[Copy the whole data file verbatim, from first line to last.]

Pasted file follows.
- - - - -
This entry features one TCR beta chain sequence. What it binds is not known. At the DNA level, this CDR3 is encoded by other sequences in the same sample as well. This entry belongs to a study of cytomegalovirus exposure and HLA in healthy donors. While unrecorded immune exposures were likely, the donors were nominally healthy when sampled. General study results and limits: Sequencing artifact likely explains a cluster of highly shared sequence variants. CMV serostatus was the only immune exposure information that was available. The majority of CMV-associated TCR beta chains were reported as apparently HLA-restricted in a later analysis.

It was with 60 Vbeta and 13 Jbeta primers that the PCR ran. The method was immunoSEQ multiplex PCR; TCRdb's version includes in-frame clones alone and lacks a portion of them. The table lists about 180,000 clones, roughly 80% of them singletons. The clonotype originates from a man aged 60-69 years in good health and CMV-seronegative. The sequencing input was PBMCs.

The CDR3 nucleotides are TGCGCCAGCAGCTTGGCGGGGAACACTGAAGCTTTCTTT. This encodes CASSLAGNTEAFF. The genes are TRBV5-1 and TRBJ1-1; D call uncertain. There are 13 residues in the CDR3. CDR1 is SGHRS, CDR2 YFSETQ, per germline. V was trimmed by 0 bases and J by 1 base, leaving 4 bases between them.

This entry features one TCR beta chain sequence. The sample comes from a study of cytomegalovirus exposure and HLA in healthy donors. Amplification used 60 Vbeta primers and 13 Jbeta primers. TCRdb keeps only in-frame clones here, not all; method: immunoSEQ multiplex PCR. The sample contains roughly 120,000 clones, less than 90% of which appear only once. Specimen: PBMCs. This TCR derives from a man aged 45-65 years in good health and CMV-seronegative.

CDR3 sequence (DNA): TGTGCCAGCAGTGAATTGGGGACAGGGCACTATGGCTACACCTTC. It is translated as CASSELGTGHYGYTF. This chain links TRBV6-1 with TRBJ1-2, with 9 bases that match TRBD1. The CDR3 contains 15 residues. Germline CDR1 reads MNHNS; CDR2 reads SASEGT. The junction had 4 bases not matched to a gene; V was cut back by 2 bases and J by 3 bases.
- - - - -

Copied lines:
This entry features one TCR beta chain sequence. What it binds is not known. At the DNA level, this CDR3 is encoded by other sequences in the same sample as well. This entry belongs to a study of cytomegalovirus exposure and HLA in healthy donors. While unrecorded immune exposures were likely, the donors were nominally healthy when sampled. General study results and limits: Sequencing artifact likely explains a cluster of highly shared sequence variants. CMV serostatus was the only immune exposure information that was available. The majority of CMV-associated TCR beta chains were reported as apparently HLA-restricted in a later analysis.

It was with 60 Vbeta and 13 Jbeta primers that the PCR ran. The method was immunoSEQ multiplex PCR; TCRdb's version includes in-frame clones alone and lacks a portion of them. The table lists about 180,000 clones, roughly 80% of them singletons. The clonotype originates from a man aged 60-69 years in good health and CMV-seronegative. The sequencing input was PBMCs.

The CDR3 nucleotides are TGCGCCAGCAGCTTGGCGGGGAACACTGAAGCTTTCTTT. This encodes CASSLAGNTEAFF. The genes are TRBV5-1 and TRBJ1-1; D call uncertain. There are 13 residues in the CDR3. CDR1 is SGHRS, CDR2 YFSETQ, per germline. V was trimmed by 0 bases and J by 1 base, leaving 4 bases between them.

This entry features one TCR beta chain sequence. The sample comes from a study of cytomegalovirus exposure and HLA in healthy donors. Amplification used 60 Vbeta primers and 13 Jbeta primers. TCRdb keeps only in-frame clones here, not all; method: immunoSEQ multiplex PCR. The sample contains roughly 120,000 clones, less than 90% of which appear only once. Specimen: PBMCs. This TCR derives from a man aged 45-65 years in good health and CMV-seronegative.

CDR3 sequence (DNA): TGTGCCAGCAGTGAATTGGGGACAGGGCACTATGGCTACACCTTC. It is translated as CASSELGTGHYGYTF. This chain links TRBV6-1 with TRBJ1-2, with 9 bases that match TRBD1. The CDR3 contains 15 residues. Germline CDR1 reads MNHNS; CDR2 reads SASEGT. The junction had 4 bases not matched to a gene; V was cut back by 2 bases and J by 3 bases.